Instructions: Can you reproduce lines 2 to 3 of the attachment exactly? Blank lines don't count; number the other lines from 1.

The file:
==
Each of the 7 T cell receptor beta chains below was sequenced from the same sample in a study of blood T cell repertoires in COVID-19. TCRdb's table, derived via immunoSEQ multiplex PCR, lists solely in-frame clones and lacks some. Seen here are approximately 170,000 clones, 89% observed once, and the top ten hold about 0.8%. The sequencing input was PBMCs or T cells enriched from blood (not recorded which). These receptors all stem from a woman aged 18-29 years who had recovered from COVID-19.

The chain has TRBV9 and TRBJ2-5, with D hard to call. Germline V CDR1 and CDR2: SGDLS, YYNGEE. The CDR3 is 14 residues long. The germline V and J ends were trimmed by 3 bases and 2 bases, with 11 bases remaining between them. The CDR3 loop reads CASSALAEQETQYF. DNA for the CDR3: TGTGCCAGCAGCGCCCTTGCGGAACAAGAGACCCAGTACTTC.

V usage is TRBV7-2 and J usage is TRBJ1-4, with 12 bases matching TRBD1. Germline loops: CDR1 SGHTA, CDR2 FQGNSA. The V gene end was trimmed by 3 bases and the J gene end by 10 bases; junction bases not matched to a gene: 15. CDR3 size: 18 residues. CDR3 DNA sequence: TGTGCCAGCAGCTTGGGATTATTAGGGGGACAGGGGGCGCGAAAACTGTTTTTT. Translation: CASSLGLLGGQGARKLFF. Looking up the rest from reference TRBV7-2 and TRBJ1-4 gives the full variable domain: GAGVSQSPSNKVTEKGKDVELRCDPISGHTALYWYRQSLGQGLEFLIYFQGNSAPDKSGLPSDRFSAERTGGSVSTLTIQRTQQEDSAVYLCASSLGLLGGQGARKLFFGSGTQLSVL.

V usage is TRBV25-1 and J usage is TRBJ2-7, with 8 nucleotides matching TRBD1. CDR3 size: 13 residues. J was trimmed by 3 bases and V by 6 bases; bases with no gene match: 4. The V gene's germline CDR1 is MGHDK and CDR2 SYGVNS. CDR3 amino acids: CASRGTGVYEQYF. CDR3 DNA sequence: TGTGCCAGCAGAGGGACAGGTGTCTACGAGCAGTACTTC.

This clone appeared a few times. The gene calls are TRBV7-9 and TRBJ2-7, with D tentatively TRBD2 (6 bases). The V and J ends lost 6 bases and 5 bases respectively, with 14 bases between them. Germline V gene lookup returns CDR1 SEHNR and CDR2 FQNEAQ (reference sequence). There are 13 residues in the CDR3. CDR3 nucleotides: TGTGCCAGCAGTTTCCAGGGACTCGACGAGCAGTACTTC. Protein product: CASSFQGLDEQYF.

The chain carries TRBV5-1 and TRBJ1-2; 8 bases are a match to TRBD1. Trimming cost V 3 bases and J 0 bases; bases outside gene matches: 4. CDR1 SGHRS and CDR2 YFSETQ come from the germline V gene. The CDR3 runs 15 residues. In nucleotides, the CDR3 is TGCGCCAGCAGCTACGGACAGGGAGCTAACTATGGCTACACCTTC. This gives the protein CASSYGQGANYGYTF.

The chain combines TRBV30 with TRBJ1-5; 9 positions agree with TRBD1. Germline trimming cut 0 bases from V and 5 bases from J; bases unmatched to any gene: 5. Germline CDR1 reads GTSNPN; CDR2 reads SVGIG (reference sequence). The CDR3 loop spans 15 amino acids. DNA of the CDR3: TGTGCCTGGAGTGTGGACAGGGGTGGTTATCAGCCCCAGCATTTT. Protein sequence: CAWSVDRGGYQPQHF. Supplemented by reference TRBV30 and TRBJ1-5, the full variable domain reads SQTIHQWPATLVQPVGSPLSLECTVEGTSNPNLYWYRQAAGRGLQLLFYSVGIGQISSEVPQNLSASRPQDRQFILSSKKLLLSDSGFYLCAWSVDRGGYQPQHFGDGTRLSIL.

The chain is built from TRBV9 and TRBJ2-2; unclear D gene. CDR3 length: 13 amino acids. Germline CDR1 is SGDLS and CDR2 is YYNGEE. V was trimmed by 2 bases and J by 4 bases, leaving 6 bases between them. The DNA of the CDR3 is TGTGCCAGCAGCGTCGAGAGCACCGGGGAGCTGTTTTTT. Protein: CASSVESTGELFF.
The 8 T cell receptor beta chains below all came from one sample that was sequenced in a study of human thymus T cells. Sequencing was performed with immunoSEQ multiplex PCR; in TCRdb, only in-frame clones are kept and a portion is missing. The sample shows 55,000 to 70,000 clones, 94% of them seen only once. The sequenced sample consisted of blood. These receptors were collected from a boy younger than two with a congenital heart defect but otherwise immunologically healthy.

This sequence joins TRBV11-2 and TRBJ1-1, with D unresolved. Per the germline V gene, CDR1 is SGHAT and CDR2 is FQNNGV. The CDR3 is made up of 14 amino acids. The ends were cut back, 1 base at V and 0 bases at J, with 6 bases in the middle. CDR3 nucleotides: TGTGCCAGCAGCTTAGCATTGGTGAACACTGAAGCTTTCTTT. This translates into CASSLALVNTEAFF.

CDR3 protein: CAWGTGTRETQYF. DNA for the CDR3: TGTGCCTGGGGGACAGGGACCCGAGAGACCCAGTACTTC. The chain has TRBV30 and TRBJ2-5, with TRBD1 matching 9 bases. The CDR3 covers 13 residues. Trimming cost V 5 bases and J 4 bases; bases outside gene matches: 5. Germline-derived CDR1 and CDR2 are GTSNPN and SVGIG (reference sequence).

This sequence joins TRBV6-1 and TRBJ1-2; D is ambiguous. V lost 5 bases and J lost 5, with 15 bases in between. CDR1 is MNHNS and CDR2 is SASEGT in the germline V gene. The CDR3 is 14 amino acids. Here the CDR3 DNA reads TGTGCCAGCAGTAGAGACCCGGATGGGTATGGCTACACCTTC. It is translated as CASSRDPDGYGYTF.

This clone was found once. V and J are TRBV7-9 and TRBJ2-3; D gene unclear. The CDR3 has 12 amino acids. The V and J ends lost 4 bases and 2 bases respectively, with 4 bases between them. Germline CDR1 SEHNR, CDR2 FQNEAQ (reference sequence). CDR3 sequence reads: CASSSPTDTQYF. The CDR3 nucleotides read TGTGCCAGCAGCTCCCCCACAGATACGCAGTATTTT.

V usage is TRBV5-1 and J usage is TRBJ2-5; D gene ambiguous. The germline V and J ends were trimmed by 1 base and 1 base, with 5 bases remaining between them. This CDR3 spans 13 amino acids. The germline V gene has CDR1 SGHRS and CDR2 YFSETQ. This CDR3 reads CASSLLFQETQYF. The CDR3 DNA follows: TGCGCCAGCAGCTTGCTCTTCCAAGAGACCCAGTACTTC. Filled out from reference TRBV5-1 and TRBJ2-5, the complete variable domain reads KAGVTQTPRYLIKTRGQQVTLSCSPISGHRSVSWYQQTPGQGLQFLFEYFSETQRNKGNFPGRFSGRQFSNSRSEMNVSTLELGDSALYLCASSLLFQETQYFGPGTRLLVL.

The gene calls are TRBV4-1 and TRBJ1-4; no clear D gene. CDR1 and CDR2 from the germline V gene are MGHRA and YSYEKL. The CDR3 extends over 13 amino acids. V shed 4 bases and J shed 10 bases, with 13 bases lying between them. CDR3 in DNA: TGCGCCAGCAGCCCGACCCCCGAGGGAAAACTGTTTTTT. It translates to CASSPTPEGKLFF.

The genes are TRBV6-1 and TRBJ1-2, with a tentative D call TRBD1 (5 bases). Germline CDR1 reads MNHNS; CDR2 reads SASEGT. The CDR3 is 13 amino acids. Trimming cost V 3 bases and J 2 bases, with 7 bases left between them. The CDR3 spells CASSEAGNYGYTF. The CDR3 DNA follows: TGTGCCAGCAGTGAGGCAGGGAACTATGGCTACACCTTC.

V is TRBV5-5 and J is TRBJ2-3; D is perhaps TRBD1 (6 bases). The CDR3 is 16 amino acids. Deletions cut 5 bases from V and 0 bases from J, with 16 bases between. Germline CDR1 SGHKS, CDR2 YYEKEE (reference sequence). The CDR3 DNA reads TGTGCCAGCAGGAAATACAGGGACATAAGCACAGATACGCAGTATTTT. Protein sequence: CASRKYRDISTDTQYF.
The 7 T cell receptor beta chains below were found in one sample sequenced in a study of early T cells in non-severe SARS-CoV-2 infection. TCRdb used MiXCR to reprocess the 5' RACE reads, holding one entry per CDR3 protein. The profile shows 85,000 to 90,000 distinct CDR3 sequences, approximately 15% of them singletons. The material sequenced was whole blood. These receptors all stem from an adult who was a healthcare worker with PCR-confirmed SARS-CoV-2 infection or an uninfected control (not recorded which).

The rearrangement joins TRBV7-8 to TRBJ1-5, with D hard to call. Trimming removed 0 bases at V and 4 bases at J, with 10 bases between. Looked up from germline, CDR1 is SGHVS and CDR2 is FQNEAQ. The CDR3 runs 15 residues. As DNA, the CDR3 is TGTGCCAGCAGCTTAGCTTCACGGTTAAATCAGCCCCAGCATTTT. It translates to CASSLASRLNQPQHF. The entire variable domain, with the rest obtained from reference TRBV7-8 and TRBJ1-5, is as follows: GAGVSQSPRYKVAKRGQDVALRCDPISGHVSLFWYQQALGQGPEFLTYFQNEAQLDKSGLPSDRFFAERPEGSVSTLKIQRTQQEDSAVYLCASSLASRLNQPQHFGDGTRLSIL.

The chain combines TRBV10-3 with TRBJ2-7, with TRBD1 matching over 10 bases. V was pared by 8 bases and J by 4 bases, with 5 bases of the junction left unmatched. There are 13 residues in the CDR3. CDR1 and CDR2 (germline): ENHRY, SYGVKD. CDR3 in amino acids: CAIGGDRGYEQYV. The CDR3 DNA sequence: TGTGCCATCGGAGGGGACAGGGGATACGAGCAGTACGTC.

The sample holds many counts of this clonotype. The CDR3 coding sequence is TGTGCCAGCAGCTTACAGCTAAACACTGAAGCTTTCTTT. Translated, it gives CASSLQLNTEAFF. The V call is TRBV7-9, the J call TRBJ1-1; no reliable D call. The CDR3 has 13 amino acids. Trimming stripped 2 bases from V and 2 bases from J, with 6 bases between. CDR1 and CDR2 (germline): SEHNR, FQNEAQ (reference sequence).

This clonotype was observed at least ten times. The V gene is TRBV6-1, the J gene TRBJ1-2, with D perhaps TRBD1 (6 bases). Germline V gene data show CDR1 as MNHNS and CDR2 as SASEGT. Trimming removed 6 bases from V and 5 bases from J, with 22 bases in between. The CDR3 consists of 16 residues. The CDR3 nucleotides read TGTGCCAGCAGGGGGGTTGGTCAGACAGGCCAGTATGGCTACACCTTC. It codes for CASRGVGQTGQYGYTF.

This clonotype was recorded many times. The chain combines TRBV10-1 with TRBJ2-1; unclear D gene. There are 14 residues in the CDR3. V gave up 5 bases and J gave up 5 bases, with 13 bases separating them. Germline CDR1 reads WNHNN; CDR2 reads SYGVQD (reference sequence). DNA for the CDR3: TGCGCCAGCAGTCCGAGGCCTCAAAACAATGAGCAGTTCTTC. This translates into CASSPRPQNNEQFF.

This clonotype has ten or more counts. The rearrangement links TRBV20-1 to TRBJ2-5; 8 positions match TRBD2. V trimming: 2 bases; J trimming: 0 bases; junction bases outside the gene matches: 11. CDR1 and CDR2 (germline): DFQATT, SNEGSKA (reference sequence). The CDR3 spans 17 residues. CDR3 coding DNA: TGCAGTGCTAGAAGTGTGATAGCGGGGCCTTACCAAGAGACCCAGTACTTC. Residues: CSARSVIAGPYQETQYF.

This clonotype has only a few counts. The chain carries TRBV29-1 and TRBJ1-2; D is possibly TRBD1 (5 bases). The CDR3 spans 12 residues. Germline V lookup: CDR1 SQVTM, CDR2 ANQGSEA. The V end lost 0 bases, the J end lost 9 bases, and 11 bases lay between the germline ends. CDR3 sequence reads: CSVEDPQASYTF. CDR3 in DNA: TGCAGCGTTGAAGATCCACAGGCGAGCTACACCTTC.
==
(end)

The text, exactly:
The chain has TRBV9 and TRBJ2-5, with D hard to call. Germline V CDR1 and CDR2: SGDLS, YYNGEE. The CDR3 is 14 residues long. The germline V and J ends were trimmed by 3 bases and 2 bases, with 11 bases remaining between them. The CDR3 loop reads CASSALAEQETQYF. DNA for the CDR3: TGTGCCAGCAGCGCCCTTGCGGAACAAGAGACCCAGTACTTC.

V usage is TRBV7-2 and J usage is TRBJ1-4, with 12 bases matching TRBD1. Germline loops: CDR1 SGHTA, CDR2 FQGNSA. The V gene end was trimmed by 3 bases and the J gene end by 10 bases; junction bases not matched to a gene: 15. CDR3 size: 18 residues. CDR3 DNA sequence: TGTGCCAGCAGCTTGGGATTATTAGGGGGACAGGGGGCGCGAAAACTGTTTTTT. Translation: CASSLGLLGGQGARKLFF. Looking up the rest from reference TRBV7-2 and TRBJ1-4 gives the full variable domain: GAGVSQSPSNKVTEKGKDVELRCDPISGHTALYWYRQSLGQGLEFLIYFQGNSAPDKSGLPSDRFSAERTGGSVSTLTIQRTQQEDSAVYLCASSLGLLGGQGARKLFFGSGTQLSVL.